[00:08:55] Sindhu Giedd: She just had it done recently. It was a couple of years ago. And I’m not even sure what prompted her to do that, but she did. And so yeah. So I’m, I mean, it’s definitely one of those things that I’m hyper aware of.

If, and when something happens like a lump or, and both times it, it turned out to be a cyst and benign and nothing to follow up on or be concerned about. But because of the history, I mean, the minute I feel concerned about something, you know, Letting the OB GYN know, and then they immediately refer me, you know?

[00:09:27] Adam Walker: Yeah.

[00:09:27] Sindhu Giedd: Over to the Emory Breast Cancer Clinic to go get ultrasound in and I did end up having a mammogram done shortly after my youngest was born four years ago, there was a suspicious lump, and I had my first mammogram done. And so yeah, I will definitely be doing those, the routine checkups and all that.

[00:09:46] Adam Walker: So you mentioned that you are you’re 39, you’re almost the age your mother was when she was diagnosed. Having the perspective of having, you know, been a ninth grader with a parent that’s dealing with this and now being a parent that’s at that same age, what advice would you give to anyone that has been recently diagnosed that has kind of those teenage children?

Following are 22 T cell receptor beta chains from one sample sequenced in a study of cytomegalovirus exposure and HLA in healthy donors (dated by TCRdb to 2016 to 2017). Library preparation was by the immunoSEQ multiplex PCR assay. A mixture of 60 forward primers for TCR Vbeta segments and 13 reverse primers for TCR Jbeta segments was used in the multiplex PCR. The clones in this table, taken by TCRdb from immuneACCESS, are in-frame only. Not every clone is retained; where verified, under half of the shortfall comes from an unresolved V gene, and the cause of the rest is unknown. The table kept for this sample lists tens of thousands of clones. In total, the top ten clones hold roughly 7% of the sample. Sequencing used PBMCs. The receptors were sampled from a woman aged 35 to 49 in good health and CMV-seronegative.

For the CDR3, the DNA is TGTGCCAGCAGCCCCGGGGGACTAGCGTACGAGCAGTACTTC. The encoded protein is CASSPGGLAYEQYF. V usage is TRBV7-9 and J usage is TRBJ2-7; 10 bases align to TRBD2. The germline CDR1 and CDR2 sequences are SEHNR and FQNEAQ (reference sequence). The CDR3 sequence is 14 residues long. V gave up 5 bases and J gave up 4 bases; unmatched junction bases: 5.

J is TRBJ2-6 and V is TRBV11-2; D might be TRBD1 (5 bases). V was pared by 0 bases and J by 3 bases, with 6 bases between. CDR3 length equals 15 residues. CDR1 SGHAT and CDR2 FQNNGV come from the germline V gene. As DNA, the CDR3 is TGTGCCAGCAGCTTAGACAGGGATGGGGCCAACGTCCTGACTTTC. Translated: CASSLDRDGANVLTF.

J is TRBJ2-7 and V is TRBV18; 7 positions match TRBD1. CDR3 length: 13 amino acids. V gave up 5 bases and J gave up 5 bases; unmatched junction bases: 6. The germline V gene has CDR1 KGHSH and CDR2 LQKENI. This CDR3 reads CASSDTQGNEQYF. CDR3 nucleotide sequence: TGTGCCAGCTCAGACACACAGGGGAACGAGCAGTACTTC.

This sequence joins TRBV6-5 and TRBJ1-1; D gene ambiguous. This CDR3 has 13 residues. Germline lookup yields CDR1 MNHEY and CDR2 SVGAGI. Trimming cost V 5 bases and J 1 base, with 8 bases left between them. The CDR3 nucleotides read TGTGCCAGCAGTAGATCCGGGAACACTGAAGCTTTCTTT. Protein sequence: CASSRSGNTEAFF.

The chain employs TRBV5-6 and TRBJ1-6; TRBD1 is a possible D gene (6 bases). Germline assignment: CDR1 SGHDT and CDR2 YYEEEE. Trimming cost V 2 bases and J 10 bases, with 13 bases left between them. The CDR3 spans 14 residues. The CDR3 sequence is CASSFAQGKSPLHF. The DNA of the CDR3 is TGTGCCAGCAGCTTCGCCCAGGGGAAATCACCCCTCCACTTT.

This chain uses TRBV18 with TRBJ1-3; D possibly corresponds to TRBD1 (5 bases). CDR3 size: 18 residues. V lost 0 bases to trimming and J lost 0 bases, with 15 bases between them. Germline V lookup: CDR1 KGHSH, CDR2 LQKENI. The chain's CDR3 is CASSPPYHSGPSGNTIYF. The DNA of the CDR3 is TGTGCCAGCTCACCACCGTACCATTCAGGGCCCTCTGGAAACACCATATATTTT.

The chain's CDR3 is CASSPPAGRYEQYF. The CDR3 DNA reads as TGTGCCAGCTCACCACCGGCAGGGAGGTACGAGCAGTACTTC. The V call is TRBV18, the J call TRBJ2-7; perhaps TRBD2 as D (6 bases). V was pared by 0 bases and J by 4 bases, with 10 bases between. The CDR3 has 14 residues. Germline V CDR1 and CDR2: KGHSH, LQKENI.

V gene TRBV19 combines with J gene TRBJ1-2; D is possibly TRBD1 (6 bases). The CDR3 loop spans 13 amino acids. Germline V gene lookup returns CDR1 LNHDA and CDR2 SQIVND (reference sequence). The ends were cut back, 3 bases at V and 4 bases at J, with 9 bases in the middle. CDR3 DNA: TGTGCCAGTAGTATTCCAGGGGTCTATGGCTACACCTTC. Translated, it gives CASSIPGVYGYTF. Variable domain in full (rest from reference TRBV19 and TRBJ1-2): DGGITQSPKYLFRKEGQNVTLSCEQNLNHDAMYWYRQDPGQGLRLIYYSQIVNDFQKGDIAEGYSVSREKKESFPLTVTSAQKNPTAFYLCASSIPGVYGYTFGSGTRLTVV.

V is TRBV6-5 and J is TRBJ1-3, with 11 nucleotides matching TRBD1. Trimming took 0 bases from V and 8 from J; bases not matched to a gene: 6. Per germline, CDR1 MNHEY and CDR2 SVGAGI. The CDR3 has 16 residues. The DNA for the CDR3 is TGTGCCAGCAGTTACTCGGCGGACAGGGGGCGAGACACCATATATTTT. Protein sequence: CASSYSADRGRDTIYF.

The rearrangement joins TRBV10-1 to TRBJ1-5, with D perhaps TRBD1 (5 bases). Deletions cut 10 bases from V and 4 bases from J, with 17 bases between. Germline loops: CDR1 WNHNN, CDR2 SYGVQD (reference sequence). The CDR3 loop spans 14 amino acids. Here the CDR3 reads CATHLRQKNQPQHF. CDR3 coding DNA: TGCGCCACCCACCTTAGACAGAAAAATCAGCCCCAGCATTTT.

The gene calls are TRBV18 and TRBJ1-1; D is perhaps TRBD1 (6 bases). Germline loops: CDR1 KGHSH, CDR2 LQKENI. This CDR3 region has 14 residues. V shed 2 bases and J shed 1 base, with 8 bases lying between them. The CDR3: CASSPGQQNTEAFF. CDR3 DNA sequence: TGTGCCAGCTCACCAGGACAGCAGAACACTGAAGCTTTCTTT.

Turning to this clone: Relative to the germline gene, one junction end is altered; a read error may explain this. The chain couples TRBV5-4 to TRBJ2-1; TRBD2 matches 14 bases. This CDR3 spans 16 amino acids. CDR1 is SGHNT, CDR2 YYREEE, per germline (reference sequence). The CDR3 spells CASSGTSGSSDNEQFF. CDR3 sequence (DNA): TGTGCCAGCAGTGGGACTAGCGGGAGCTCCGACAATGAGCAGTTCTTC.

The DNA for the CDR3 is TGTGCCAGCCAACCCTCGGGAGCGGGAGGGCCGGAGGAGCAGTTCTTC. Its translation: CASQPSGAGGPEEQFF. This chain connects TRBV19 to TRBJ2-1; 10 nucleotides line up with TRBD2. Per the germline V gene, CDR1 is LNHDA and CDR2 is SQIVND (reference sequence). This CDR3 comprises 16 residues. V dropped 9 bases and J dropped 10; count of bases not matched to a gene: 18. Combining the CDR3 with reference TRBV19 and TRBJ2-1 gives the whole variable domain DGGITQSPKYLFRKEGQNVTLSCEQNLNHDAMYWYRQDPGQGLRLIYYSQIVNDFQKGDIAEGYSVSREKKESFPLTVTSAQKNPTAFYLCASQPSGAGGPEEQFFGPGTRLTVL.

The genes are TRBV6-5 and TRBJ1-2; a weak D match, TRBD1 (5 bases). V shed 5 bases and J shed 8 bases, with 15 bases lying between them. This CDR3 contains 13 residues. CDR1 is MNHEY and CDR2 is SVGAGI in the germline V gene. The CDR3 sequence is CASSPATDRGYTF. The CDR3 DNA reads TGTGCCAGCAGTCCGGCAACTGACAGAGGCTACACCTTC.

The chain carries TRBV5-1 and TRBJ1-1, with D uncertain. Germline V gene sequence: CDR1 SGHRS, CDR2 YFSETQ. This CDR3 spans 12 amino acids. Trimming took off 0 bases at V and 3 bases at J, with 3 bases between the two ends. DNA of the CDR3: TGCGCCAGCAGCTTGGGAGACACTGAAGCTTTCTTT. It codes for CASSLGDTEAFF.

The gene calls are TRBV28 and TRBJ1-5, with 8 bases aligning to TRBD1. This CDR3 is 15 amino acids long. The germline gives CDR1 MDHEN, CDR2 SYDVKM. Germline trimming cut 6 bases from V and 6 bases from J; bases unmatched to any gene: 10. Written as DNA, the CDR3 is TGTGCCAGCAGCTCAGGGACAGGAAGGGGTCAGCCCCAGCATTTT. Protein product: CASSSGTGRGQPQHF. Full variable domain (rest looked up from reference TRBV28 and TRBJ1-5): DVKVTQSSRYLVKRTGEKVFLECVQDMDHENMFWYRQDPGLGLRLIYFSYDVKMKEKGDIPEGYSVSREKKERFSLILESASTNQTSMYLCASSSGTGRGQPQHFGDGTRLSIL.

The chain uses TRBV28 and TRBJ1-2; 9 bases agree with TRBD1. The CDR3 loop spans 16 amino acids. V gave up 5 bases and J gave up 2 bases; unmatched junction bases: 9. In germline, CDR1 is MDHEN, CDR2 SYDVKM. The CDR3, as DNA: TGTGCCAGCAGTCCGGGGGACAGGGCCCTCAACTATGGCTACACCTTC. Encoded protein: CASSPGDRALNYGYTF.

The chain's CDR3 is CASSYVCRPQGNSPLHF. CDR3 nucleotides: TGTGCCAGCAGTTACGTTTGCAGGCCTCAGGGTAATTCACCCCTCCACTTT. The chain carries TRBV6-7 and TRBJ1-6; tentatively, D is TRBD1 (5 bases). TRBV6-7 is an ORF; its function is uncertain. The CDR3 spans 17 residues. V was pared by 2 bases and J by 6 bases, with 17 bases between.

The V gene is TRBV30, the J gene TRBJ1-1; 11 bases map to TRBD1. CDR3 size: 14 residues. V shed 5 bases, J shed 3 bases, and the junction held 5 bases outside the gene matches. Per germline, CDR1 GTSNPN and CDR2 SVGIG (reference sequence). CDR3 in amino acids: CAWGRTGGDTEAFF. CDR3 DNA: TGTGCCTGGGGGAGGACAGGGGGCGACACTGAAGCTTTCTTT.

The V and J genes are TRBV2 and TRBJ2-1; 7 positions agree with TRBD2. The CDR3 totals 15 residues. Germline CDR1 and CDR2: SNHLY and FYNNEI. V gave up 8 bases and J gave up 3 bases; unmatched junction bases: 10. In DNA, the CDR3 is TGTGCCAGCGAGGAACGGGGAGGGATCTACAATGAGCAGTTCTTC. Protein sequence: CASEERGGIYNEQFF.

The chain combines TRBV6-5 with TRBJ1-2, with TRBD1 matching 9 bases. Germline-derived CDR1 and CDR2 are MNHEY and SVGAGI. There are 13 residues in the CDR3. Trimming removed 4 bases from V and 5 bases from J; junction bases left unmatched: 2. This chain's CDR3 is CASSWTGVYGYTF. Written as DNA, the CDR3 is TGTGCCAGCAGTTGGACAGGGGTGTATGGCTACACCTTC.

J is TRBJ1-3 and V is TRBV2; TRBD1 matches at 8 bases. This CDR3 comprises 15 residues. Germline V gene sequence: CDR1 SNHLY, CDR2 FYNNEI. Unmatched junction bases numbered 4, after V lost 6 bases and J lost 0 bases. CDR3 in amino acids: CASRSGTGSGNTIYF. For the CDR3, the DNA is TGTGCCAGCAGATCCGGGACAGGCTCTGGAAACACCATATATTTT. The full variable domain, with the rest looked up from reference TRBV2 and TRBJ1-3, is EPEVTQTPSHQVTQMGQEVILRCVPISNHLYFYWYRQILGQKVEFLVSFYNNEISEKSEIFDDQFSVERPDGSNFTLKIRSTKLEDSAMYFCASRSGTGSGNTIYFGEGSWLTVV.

How, like, like what do you, what should they tell them? Or how should they, how do you think they should approach it?

[00:10:17] Sindhu Giedd: I, gosh that’s a tough question because my parents were, I feel like they handled it really well, considering that it was such an early diagnosis with such a good prognosis. And they just told us that they just said, yes, this is scary, but she’s likely going to be just fine.

I mean, I think with any surgery, Now as an adult, I realize with any surgery, even something routine, even something, you know, outpatient, there’s always risks and anything can happen. But they didn’t tell me any of that when I was 14. And I’m glad they didn’t because I think I would rather not. I would RA I as a 14 year old, didn’t want to feel scared or worried.

Needed to be able to go to school, focus on my studies, do what I need to do. I cared about my mom. I was concerned about my mom. So I wanted to call her after her surgery was over, but they were so cleared with us that it wasn’t likely to be a bad outcome. That I didn’t feel, yes. I felt a little anxious, but I believed them.